How do you conserve an entire profession’s history?
Looking at the tools, say, a carpenter might leave behind him fails to convey certain achievements even if the work resulted in glorious marquetry or the conservation of a piece by André Charles Boulle. Yet this is the raison d’être undertaken in a building close to Euston Station that preserves the history, the lives, the skills and the craft of a very secretive profession, magicians. This is the headquarters of conjurers worldwide, the Centre for the Magic Arts, The Magic Circle. Magic it certainly is!
A small museum shows parts of the collection but exhibits are also displayed over the entire building. Other aspects of the profession are not overlooked; there is a library (with 12,5000 books on magic), a fully equipped theatre where performances are a regular feature, a clubroom where you rub shoulders with magicians discussing the minutiae of magic, there is an archive (containing some of Houdini’s letters and some from Sir Arthur Conan Doyle) and there is an inner sanctum for the secrets!
The museum may be tiny but it is a cornucopia of wonders housing artifacts and publicity material connected to the magic arts from c.1800 to the present day. I was told in the centuries prior to 1800 magicians tended to work with more everyday items, eggs, handkerchiefs, etc. and preserving a 17th century egg might not be rewarding.
Changing, themed displays are mounted and I arrived at a moment of slight crisis to find their curator, Jonathan Allen, re- installing a showcase that had fallen victim to a burst pipe in the recent bad weather. Ironically the now vanished display had been devoted to Spiritualism. Largely dry now, a dehumidifier still whirled, Allen told me that things were “ok-ish”, – the spirit hand and collapsible spirit trumpet were unharmed, and the photos were digital copies, not originals. The originals were safe in the archive! But there were two books that might not make it. They could be conserved but they were not signed copies and could probably be replaced for about £200. For small museums pragmatism is ever present and The Magic Circle, a private members organisation, like many small public museums relies heavily on its volunteers.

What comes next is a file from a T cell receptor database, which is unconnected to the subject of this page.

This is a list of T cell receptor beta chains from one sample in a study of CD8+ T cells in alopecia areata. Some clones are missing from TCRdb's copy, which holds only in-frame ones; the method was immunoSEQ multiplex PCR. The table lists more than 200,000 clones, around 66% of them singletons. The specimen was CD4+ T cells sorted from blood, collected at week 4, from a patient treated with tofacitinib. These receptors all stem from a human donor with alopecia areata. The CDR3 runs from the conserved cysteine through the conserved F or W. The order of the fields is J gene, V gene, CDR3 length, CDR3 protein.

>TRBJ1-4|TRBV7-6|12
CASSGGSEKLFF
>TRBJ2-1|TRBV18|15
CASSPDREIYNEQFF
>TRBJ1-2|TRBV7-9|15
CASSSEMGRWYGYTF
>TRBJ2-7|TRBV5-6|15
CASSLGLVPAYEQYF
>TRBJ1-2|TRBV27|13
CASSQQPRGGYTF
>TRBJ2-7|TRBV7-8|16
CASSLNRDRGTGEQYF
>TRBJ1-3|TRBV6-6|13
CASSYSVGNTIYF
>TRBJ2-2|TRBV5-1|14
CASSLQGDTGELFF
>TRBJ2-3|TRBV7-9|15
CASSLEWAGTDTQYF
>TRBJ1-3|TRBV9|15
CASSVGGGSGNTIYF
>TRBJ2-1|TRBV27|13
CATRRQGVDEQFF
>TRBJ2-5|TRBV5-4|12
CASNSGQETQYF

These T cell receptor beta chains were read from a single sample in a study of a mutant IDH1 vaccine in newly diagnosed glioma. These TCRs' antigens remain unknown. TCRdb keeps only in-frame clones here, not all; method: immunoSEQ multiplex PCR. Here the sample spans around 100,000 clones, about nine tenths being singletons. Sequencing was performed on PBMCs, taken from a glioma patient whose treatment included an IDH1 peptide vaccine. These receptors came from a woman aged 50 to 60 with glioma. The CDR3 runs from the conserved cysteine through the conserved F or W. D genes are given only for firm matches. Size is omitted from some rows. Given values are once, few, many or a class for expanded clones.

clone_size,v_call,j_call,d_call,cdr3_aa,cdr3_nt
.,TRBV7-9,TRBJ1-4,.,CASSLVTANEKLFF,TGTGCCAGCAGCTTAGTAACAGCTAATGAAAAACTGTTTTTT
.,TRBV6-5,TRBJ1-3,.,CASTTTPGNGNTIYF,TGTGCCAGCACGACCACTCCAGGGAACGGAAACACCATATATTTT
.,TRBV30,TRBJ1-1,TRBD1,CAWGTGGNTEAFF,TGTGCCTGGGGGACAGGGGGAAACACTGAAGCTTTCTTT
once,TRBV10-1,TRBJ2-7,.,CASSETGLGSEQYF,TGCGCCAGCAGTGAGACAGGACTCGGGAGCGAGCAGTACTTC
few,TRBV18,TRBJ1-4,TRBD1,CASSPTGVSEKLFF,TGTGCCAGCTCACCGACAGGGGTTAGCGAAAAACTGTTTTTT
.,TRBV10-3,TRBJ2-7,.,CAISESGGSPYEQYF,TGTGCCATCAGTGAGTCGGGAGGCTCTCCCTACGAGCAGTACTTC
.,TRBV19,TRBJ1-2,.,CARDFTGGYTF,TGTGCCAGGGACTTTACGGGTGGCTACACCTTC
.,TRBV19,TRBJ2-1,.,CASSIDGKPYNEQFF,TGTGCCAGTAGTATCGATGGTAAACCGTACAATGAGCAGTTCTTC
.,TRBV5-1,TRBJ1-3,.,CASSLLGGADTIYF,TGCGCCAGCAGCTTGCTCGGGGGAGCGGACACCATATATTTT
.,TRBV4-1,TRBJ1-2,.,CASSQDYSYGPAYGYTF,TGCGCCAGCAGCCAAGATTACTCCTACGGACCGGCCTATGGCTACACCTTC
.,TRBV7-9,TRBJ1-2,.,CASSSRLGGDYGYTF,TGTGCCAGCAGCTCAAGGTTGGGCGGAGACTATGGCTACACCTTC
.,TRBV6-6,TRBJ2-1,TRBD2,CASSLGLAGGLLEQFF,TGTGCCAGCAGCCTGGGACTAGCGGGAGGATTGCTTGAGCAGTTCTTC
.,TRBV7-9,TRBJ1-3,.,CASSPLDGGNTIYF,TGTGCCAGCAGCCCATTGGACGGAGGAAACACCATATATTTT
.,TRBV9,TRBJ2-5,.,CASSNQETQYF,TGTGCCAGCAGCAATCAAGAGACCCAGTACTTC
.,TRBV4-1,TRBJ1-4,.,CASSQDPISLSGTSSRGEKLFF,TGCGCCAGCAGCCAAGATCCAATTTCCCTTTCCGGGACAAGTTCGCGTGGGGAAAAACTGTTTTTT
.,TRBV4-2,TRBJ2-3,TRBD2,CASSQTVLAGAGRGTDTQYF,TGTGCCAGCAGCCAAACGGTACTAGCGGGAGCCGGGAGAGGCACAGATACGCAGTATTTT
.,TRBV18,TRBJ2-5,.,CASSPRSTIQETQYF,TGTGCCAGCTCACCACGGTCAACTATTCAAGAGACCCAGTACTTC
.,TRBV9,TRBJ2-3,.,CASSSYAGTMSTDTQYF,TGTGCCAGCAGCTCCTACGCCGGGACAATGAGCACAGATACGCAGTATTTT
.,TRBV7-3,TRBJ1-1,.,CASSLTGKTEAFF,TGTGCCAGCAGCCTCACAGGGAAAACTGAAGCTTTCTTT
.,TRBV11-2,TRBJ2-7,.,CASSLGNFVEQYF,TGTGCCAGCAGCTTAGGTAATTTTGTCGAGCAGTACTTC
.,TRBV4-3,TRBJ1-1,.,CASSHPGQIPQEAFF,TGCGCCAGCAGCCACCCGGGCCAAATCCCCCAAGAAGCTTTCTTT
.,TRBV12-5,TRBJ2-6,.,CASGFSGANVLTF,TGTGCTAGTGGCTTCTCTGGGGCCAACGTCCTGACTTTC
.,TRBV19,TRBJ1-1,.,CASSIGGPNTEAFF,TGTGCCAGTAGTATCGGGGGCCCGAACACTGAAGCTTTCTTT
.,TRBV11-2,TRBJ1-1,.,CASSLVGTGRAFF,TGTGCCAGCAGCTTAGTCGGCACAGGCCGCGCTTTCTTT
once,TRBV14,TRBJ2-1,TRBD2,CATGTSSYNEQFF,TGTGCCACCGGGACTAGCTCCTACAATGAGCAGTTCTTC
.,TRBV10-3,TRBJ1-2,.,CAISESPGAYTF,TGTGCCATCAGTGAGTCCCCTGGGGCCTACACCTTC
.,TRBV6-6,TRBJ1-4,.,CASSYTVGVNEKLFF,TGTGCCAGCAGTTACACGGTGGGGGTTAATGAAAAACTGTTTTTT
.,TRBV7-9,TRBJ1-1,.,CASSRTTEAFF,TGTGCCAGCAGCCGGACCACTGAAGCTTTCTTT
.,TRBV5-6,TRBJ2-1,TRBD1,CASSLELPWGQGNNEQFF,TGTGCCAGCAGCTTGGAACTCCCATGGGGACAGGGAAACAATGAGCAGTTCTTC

Money gets a look in in other guises. The aspects of the collection are part of the British Museum’s money and medals network, http://www.moneyandmedals.org.uk/col-magic-circle-museum/4591713224, that supports access to numismatic collections all over Britain. The Magic Circle’s collection includes medals relating to the membership of magical societies from c.1900 onwards, commemorative tokens and banknotes and, of course, money-themed performance theatrical props like money vanishing devices and Magic Money Machines.
The Circle’s president, Scott Penrose, explained how far attitudes to conservation and preservation of the collection have changed in the last five years. There has been much rearranging of objects within the building. Oil paintings and other vulnerable pieces have been removed from above radiators and replaced with more sacrificial ones or reproductions of posters. Conservation acid free card was in evidence as are archival sleeves. But light had been a big issue. With advice from the V&A, windows have been re-glazed with sand blasted glass to give diffuse light, fluorescent tubes have had UV sleeves fitted and LED lighting installed, all radically reducing light levels. This LED lighting overhaul was made possible because of a gigantic bequest largely comprising of magic books and vintage magic posters. The agreement with the donor was that it would be used to better the collection. So it was always envisaged that duplicates would be sold and the monies reinvested in the preservation of the collection. What conservators may think of as basic measures for small museums often involves great generosity and hard work and choices to raise the necessary funds.